Reported highway fatalities associated with runaway Toyota vehicles surged in recent weeks as the world’s largest carmaker revealed that its U.S. sales continued tumbling.
Automakers on Tuesday released their U.S. sales figures for February — the first full month since Toyota’s recall woes hit the headlines. Nearly all the major companies except Toyota, whose sales declined almost 9 percent, reported double-digit percentage increases over sales in February 2009. Ford Motor Co. led the way with a 43 percent jump, which let it seize the monthly top spot from General Motors Co. for the first time since the late 1990s.
Meanwhile, as Toyota executives were questioned by members of Congress for the third time in two weeks, the National Highway Traffic Safety Administration (NHTSA) provided more bad news for the Japanese auto giant.
NHTSA announced that the number of fatalities unofficially blamed on unintended acceleration in Toyota vehicles since 2000 had risen by more than 50 percent since Feb. 15.
Through Feb. 28, NHTSA had received 43 complaints of accidents involving 52 deaths, the U.S. Department of Transportation reported Tuesday. As of Feb. 15, the numbers were 26 incidents and 34 fatalities.
“It is important to note that these are not confirmed. They are allegations at present,” said Olivia Alair, a spokeswoman at the Transportation Department. NHTSA routinely receives a spike in complaints after recalls are announced, she added.
Three-quarters of the fatal accidents (32 out of 43) were reported to NHTSA during the four months since Toyota recalled nearly 4 million vehicles in October for gas pedals becoming entrapped by floor mats. Twenty-six fatal incidents were reported after Toyota recalled more than 2 million vehicles for “sticky pedals” in January.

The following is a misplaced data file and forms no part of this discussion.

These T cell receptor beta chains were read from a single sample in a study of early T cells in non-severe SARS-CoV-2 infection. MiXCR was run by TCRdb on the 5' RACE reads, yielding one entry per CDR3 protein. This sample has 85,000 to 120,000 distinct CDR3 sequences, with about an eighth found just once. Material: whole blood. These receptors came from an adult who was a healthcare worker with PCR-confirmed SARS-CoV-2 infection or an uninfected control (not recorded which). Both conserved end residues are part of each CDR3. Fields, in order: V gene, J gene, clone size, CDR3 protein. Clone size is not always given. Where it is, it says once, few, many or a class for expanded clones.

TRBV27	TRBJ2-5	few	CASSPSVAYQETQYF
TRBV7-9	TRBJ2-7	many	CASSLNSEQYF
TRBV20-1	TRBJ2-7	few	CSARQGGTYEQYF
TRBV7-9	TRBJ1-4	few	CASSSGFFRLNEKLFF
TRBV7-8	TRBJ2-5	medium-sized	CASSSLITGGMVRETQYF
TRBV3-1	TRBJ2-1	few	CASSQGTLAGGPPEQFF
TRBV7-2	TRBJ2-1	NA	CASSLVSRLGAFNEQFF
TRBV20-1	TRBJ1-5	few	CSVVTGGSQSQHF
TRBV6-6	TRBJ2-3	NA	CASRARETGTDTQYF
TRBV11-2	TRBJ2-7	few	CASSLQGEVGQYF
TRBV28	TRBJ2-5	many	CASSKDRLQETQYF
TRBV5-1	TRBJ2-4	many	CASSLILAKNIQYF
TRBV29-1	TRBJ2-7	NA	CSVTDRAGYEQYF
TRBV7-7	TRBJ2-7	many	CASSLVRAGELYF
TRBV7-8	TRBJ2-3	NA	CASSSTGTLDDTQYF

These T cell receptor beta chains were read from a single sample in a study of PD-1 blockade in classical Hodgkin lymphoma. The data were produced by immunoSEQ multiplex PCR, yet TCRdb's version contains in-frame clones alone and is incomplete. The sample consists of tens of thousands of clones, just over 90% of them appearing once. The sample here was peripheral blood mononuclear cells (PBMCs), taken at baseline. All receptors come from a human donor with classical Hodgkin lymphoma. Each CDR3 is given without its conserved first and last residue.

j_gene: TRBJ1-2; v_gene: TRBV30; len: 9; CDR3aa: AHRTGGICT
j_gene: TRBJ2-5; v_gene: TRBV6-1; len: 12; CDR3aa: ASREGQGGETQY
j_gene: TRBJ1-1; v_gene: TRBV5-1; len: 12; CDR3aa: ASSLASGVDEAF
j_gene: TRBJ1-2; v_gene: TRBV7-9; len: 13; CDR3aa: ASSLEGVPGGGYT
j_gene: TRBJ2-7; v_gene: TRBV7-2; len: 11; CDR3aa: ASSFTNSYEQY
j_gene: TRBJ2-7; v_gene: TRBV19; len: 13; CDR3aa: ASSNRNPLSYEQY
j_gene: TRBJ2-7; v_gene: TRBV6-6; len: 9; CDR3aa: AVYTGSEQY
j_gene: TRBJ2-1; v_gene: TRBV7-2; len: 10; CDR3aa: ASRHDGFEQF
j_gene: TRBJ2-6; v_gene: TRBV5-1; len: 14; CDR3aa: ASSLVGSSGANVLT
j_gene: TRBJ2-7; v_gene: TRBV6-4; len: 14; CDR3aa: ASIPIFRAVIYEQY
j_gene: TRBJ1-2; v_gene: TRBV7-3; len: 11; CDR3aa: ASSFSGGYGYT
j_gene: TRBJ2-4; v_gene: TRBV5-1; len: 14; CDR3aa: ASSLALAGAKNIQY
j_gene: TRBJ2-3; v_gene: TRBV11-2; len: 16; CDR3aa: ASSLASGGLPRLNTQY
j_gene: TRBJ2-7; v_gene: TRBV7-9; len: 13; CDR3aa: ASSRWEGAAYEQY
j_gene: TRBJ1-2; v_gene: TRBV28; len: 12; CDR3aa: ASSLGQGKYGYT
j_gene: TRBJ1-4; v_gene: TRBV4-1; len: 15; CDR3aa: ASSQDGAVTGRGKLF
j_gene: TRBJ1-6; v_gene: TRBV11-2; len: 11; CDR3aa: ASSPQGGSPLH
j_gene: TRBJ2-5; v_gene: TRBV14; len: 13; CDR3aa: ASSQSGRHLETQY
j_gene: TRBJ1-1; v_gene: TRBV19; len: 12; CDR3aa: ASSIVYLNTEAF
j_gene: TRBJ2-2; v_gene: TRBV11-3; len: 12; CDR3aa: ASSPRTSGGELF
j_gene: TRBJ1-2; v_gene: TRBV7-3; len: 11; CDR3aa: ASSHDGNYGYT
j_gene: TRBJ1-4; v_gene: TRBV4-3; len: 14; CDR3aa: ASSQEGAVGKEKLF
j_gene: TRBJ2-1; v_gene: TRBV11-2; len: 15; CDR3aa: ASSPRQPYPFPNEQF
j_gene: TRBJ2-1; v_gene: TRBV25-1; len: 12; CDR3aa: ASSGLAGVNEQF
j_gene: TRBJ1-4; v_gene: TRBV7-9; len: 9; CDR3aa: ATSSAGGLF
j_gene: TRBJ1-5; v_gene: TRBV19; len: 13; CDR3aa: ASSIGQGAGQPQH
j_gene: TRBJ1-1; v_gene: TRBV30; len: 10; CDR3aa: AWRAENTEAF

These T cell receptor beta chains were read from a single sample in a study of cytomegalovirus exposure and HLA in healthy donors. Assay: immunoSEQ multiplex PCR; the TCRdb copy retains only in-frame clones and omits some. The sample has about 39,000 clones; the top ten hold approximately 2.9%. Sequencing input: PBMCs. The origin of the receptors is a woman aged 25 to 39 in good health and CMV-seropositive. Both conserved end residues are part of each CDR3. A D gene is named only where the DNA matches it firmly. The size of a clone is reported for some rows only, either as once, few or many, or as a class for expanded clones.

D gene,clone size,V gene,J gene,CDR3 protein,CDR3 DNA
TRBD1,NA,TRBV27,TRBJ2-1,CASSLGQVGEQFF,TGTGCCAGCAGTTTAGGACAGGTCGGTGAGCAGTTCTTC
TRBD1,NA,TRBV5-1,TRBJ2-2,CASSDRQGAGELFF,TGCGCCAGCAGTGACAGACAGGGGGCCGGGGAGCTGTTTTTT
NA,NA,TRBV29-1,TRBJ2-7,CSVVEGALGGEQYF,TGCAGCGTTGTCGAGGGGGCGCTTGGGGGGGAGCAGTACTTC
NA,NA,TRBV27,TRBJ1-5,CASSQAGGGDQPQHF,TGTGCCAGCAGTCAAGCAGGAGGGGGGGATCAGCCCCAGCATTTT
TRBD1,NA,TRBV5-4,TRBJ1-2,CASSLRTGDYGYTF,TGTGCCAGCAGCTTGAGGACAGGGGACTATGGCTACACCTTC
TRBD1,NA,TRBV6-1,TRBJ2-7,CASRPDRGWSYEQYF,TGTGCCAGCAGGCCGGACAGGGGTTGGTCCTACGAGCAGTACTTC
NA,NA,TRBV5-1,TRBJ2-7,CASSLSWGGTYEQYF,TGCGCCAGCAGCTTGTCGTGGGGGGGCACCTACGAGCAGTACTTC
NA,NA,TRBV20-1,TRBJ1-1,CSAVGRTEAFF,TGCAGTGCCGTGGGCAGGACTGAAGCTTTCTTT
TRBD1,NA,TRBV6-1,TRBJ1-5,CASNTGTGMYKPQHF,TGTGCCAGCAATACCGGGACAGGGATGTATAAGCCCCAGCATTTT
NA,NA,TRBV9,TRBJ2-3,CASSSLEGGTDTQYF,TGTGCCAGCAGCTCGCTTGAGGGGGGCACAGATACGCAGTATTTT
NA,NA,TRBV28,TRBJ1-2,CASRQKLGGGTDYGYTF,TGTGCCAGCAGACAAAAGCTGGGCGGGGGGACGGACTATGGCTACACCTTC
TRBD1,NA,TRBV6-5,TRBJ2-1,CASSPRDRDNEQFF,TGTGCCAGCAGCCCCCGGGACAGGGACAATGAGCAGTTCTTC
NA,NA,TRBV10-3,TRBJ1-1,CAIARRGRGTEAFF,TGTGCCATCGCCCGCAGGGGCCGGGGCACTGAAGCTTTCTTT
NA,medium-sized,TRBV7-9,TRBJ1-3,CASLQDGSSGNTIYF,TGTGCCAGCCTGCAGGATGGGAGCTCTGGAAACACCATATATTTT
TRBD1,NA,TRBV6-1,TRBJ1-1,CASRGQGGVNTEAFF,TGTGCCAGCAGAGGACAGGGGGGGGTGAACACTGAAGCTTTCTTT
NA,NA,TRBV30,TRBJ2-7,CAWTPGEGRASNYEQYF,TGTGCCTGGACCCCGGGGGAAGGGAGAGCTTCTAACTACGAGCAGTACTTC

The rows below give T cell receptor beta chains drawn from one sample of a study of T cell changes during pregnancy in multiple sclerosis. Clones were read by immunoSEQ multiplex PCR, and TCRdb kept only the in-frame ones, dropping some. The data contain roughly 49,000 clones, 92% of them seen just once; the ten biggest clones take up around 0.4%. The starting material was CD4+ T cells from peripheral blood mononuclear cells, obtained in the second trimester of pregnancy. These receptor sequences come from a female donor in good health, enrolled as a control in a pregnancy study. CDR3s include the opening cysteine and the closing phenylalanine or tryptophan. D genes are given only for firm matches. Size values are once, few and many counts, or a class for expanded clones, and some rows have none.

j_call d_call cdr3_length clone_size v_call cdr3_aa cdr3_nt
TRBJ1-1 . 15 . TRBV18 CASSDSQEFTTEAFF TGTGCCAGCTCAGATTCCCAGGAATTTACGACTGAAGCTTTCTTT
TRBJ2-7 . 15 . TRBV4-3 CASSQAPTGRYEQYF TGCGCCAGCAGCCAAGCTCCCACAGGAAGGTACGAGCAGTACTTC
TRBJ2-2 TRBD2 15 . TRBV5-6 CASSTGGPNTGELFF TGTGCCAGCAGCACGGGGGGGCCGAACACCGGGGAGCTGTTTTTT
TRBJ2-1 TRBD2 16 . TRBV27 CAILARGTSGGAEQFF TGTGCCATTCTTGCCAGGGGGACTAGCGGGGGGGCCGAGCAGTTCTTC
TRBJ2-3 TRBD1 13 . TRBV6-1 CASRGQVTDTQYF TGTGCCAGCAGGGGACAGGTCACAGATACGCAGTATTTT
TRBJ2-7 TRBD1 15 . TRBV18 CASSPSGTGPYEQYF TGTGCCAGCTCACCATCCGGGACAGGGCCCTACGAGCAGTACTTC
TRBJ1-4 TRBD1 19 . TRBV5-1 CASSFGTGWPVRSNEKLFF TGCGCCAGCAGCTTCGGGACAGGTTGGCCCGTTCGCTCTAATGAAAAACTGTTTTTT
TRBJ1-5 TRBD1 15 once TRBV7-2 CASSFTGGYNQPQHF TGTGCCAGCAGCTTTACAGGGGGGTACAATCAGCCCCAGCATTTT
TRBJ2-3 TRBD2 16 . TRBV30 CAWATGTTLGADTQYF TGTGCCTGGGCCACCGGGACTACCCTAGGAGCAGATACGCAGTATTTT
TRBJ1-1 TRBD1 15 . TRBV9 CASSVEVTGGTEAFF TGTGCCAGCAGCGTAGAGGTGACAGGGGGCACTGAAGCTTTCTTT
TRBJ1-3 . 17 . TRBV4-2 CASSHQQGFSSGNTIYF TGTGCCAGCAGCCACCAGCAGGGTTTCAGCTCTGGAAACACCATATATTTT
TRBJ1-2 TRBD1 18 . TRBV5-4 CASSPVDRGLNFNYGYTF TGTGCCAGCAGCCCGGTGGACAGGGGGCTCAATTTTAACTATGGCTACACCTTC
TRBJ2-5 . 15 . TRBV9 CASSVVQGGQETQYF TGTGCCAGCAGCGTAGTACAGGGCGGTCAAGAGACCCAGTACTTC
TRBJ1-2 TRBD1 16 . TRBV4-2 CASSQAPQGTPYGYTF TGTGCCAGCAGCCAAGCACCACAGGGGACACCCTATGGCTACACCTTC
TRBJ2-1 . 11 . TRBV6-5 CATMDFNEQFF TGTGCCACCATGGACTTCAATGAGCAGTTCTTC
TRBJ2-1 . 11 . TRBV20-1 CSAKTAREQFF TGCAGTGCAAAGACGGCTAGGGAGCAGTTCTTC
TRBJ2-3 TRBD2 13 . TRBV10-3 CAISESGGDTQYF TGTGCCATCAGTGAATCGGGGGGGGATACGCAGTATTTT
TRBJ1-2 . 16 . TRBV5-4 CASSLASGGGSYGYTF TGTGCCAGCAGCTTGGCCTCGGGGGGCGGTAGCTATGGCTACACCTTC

Forty-one fatalities occurred in vehicles equipped with electronic throttle control systems, which, Toyota officials have insisted, have not been implicated as a source of sudden unintended accelerations.
Toyota’s showrooms began hurting in earnest in February, with U.S. sales declining 8.7 percent. The overall drop included a plunge of 20 percent in purchases of Camry sedans, the top-selling passenger car in the American market for the past seven years. In late January, Toyota temporarily suspended the sale and production of the Camry and seven other vehicles, which it recalled because of “sticky” gas pedals.
To boost lagging sales, Toyota on Tuesday offered 0 percent financing over five years on 80 percent of its lineup. Return customers who already own Toyota products also would receive two years of free maintenance on a new purchase.
Other automakers had no such difficulties selling vehicles in February. GM (12 percent), Nissan (29 percent), Honda (13 percent) and Hyundai (10 percent) all experienced strong gains over sales in February 2009, when the recession ravaged all automakers.
Even Chrysler LLC experienced a sales gain of 0.5 percent last month, its first year-over-year gain since the recession began in December 2007.